appeared (Manchester, 12mo, 1746; York, 12mo, 1749; Bristol, 12mo, 1750; Whitehaven, 8vo, 1754). It is in many ways the best and most trustworthy account extant of the campaign and of the state of feeling in England [cf. art. Home, John].
RAY, JOHN (1627–1705), naturalist, was born at Black Notley, near Braintree, Essex, probably on 29 Nov. 1627. He was baptised on 29 June 1628, and in a letter dated 30 June 1702 (Correspondence, p. 401) he speaks of himself as ‘now almost three-score and fifteen.’ His father, Roger Ray, was a blacksmith. Until 1670 he himself spelt his name Wray; but he then dropped the initial W, on the ground apparently that it was not possible to latinise it (ib. p. 65). An unsubstantiated tradition connects the great naturalist with the family of Reay of Gill House, Bromfield, Cumberland (Hutchinson, History of Cumberland; Gent. Mag. 1794, i. 420; Essex Naturalist, iii. 296, iv. 119). Ray was educated first at Braintree grammar school, whence he entered Catharine Hall, Cambridge (28 June 1644), at the cost of a Squire Wyvill (Cottage Gardener, v. 221); a year later Isaac Barrow (1630–1677) [q. v.] left the neighbouring grammar school of Felsted for Trinity College. In 1646 Ray migrated from Catharine Hall to Trinity College, coming under the tuition of Dr. Duport, who preceded Barrow as regius professor of Greek. In 1647 he graduated B.A., and in 1649 was elected to a minor fellowship at the same time as Barrow. He proceeded M.A. and was appointed Greek lecturer in 1651, mathematical lecturer in 1653, humanity reader in 1655, prælector in 1657, junior dean in 1658, and college steward in 1659 and 1660.
Derham speaks of him (Select Remains) at this time as a good Hebrew scholar, an eminent tutor, and, according to Archbishop Tenison, celebrated as a preacher of ‘solid and useful divinity.’ But he was not at the time in holy orders. Ray's ‘Wisdom of God in the Creation,’ first published in 1691, and his ‘Discourses concerning the Dissolution and Changes of the World’ (1692), were college exercises or ‘commonplaces,’ and his funeral sermons on Dr. Arrowsmith, master of Trinity, who died in 1658, and on John Nid, senior fellow, who collaborated with him in his first work and who died about 1659, were also preached before his ordination.
In August and September 1658 Ray made the first of his botanical tours of which we possess the itineraries, riding through the Midland counties and North Wales. In 1660 he published his first work, the ‘Catalogus plantarum circa Cantabrigiam nascentium,’ a duodecimo of 285 pages, enumerating 626 species in alphabetical order, with a careful synonymy, notes on uses and structure, and descriptions of new species. It was the first local catalogue of the plants of a district which had been issued in England.
On 23 Dec. 1660 Ray was ordained deacon and priest by Robert Sanderson [q. v.], bishop of Lincoln, in the Barbican Chapel. In July and August 1661, in company with his pupil, Philip (afterwards Sir Philip) Skippon, Ray made a second botanical journey, going through Northumberland into the south of Scotland, and returning through Cumberland. Between May and July 1662, in company with another pupil, Francis Willughby [q. v.], he again traversed the Midlands and North Wales, returning through South Wales, Devon, Cornwall, and the south-western counties. Although his theological views in the main harmonised with those of the church establishment under Charles II, Ray, with thirteen other fellows of colleges, resigned his fellowship (24 Aug. 1662), rather than subscribe in accordance with the ‘Bartholomew Act’ of 1662. Though he considered the covenant an unlawful oath, he declined to declare that it was not binding on those who had taken it. Till his death he remained in lay communion with the established church.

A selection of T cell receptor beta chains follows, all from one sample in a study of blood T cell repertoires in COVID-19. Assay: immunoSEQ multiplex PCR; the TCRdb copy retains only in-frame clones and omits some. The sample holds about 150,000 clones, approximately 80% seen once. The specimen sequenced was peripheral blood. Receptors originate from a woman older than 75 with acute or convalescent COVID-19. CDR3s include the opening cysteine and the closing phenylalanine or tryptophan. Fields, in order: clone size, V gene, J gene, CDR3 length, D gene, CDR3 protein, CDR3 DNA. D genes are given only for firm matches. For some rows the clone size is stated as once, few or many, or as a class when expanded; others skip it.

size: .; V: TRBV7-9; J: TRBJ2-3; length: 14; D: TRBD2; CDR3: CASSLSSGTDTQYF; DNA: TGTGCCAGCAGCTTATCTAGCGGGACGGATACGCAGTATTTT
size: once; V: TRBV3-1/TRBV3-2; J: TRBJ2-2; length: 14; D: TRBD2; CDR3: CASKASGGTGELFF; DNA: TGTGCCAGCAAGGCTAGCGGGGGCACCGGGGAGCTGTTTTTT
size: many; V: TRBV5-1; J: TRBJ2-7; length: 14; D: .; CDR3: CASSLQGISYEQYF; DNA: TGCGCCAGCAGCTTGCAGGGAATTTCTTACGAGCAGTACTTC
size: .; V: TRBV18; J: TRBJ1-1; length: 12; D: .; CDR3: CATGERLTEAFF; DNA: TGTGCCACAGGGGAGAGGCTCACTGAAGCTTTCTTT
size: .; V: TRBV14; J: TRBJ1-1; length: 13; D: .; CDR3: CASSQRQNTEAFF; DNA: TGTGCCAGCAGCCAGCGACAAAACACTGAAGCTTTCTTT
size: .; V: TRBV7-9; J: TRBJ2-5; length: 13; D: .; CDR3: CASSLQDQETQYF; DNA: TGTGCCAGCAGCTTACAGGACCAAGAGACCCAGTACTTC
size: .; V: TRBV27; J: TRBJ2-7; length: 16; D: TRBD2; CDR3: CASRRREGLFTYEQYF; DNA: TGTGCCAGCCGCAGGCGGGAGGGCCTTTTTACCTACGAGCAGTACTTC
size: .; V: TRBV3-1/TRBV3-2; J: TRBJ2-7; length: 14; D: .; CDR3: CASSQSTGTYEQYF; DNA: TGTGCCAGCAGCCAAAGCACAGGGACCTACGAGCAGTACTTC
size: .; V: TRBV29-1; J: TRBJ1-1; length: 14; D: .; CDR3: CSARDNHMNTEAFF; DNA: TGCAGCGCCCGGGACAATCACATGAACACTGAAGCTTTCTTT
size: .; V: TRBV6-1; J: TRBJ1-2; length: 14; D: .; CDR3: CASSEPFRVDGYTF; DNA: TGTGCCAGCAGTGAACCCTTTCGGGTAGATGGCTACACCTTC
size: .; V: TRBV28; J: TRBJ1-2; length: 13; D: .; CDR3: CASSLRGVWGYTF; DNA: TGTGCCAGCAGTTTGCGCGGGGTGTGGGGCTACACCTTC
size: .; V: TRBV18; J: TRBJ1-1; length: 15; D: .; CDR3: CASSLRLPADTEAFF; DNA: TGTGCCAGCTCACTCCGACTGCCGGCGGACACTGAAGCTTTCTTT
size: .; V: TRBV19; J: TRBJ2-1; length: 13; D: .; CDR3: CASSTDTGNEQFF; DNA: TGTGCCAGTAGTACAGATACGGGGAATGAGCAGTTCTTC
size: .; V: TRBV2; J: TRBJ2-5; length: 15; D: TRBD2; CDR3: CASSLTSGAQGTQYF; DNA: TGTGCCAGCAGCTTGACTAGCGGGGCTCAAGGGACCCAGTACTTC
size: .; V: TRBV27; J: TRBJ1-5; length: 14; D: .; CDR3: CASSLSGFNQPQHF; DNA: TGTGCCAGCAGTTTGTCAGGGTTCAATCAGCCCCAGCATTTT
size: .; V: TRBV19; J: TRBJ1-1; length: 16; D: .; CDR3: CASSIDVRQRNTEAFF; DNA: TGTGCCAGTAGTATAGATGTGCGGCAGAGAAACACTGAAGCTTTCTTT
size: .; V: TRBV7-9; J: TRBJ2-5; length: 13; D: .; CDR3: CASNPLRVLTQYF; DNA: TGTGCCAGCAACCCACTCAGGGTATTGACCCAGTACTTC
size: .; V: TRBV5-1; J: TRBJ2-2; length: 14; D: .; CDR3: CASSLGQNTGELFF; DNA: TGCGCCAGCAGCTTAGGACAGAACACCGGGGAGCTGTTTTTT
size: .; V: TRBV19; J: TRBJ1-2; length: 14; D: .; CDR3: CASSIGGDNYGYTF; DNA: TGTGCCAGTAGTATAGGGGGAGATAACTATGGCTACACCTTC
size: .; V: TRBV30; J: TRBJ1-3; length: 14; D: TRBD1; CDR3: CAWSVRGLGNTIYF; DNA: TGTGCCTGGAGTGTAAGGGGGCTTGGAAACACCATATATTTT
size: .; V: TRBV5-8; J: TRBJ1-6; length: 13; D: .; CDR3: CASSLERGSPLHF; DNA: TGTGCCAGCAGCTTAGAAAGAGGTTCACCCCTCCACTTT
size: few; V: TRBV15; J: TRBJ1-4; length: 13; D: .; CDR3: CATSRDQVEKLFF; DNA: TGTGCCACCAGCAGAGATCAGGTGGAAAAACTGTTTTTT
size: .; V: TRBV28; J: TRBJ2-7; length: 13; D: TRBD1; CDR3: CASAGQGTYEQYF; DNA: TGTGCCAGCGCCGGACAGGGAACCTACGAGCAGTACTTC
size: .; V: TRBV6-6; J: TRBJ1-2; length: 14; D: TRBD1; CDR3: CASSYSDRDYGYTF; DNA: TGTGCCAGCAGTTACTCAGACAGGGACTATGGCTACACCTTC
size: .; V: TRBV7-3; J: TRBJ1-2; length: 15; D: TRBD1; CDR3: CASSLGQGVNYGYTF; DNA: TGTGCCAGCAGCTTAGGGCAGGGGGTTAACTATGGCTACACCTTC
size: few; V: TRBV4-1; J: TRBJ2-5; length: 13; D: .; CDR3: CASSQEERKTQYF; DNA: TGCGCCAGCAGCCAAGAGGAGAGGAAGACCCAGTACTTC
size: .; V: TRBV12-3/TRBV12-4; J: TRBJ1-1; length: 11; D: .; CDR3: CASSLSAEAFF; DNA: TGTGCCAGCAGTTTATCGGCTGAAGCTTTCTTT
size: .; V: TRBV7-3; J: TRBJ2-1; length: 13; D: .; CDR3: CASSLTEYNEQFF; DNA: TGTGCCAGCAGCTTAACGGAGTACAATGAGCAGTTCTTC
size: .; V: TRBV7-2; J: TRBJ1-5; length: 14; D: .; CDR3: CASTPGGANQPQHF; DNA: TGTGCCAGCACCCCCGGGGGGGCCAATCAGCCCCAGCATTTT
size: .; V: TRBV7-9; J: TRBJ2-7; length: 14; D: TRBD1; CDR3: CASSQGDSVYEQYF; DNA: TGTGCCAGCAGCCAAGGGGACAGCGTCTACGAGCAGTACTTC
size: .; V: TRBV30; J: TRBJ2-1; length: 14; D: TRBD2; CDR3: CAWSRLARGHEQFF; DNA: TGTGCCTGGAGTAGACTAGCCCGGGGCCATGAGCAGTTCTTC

In 1662 Ray and Willughby agreed to attempt a systematic description of the whole organic world, Willughby undertaking the animals and Ray the plants. In fulfilment of this scheme, Ray, Willughby, Skippon, and another pupil, Nathaniel Bacon, left Dover in April 1663, and spent three years abroad, visiting Holland, Germany, Switzerland, Italy, Sicily, and Malta. Although mainly interested in natural history, Ray, on this as on all his journeys, carefully recorded antiquities, local customs, and institutions. On the return journey Willughby parted from them at Montpellier, and visited Spain. Their joint continental ‘Observations’ were not published until 1673.
The winter of 1666–7 Ray devoted partly to the arrangement of Willughby's collections at Middleton Hall, Warwickshire, and partly to drawing up systematic tables of plants and animals for Dr. John Wilkins's ‘Essay towards a Real Character.’ These tables are interesting as the first sketch of the whole of his systematic work. Shortly afterwards Ray, at the request of Wilkins, translated the latter's ‘Essay’ into Latin, but the translation was never published,